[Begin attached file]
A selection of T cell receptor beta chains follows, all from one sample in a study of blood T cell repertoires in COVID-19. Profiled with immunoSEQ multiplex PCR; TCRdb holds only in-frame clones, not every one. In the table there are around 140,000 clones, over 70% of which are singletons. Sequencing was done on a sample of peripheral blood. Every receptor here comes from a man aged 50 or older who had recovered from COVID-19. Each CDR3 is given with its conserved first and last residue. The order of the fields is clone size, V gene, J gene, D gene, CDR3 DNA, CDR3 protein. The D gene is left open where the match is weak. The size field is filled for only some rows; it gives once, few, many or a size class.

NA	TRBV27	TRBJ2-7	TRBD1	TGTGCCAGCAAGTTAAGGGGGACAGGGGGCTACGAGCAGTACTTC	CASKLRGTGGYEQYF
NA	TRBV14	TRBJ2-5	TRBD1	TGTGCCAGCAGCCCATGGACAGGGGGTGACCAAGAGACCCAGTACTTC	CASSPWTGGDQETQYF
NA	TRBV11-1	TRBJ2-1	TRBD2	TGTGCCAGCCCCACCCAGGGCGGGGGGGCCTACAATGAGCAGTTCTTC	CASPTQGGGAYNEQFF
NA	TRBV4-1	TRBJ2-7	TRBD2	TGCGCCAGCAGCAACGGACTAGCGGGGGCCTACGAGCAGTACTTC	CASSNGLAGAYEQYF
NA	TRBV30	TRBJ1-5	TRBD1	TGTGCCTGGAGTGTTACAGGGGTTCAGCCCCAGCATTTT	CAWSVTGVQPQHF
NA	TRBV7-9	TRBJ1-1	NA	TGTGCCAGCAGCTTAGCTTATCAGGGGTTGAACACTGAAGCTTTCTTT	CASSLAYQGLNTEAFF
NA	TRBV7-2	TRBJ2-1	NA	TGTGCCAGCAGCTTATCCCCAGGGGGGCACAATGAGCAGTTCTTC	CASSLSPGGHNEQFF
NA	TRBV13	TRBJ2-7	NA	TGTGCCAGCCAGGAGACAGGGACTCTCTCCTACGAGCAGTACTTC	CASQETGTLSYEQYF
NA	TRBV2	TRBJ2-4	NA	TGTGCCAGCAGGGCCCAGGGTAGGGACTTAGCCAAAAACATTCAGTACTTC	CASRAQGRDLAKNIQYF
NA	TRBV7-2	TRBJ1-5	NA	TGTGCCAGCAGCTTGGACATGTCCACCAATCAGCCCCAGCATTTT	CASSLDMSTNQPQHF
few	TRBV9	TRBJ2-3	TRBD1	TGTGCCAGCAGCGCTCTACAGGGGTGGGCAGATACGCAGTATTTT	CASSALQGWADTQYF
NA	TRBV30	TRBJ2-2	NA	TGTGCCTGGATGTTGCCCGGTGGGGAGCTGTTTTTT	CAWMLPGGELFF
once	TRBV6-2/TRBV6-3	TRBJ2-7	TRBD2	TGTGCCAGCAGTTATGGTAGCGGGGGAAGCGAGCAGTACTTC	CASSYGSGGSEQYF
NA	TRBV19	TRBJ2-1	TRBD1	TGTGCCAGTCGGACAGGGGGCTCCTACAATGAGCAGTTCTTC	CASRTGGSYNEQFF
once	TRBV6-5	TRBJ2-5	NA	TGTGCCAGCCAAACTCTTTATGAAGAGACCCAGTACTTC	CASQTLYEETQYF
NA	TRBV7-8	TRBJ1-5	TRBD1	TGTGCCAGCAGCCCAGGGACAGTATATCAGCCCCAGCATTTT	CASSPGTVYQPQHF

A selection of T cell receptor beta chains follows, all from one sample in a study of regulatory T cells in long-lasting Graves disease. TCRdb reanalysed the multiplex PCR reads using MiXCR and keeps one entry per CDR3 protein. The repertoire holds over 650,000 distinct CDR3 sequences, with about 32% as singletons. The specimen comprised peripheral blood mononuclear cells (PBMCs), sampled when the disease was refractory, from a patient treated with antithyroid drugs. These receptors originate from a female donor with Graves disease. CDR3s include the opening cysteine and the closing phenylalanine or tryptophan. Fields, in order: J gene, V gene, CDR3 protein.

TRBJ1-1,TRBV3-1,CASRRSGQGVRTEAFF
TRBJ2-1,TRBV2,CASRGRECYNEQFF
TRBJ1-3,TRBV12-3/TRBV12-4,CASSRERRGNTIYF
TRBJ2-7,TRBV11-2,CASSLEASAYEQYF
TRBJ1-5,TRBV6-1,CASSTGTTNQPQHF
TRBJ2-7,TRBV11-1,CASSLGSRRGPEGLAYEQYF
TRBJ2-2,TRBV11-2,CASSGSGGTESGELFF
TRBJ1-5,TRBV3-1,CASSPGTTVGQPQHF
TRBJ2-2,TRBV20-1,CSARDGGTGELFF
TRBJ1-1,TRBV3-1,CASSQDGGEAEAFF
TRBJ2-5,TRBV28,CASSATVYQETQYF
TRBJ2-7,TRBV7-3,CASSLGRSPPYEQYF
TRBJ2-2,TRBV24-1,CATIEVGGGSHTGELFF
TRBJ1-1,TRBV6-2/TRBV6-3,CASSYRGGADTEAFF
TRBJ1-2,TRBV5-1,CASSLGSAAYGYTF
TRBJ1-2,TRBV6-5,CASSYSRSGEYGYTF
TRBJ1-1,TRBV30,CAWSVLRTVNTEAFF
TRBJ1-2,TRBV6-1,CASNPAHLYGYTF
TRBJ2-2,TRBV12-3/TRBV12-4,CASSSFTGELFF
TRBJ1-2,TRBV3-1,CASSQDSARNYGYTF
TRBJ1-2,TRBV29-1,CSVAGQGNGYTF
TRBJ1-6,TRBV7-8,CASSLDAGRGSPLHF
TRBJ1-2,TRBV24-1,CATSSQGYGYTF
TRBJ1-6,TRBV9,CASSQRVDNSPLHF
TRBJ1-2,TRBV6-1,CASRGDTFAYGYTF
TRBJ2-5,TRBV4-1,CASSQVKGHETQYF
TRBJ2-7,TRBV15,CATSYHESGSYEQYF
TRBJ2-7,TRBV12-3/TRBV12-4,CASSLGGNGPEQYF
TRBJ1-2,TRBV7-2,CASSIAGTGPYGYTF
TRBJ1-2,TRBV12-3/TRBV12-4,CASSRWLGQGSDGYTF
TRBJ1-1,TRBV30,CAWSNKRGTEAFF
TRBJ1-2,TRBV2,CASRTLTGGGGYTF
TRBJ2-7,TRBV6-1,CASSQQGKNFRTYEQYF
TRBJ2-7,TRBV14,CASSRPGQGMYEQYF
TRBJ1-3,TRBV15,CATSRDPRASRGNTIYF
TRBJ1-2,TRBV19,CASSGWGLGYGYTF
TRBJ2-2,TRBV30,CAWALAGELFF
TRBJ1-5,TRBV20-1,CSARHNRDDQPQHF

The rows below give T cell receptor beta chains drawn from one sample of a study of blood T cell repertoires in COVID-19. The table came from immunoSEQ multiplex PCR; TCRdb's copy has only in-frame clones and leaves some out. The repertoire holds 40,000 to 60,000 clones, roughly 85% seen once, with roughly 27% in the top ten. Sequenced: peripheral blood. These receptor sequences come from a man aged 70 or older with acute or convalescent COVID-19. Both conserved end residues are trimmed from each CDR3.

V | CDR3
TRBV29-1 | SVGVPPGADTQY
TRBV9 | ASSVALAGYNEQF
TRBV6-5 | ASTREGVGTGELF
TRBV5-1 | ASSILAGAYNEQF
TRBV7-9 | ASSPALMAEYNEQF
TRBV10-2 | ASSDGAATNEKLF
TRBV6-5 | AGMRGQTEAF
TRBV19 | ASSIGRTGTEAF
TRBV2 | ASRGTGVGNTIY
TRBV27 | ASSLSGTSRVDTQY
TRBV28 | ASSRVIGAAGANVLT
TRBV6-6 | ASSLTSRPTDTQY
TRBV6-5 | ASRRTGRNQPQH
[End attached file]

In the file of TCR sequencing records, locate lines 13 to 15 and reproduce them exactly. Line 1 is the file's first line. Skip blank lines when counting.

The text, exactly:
NA	TRBV30	TRBJ2-2	NA	TGTGCCTGGATGTTGCCCGGTGGGGAGCTGTTTTTT	CAWMLPGGELFF
once	TRBV6-2/TRBV6-3	TRBJ2-7	TRBD2	TGTGCCAGCAGTTATGGTAGCGGGGGAAGCGAGCAGTACTTC	CASSYGSGGSEQYF
NA	TRBV19	TRBJ2-1	TRBD1	TGTGCCAGTCGGACAGGGGGCTCCTACAATGAGCAGTTCTTC	CASRTGGSYNEQFF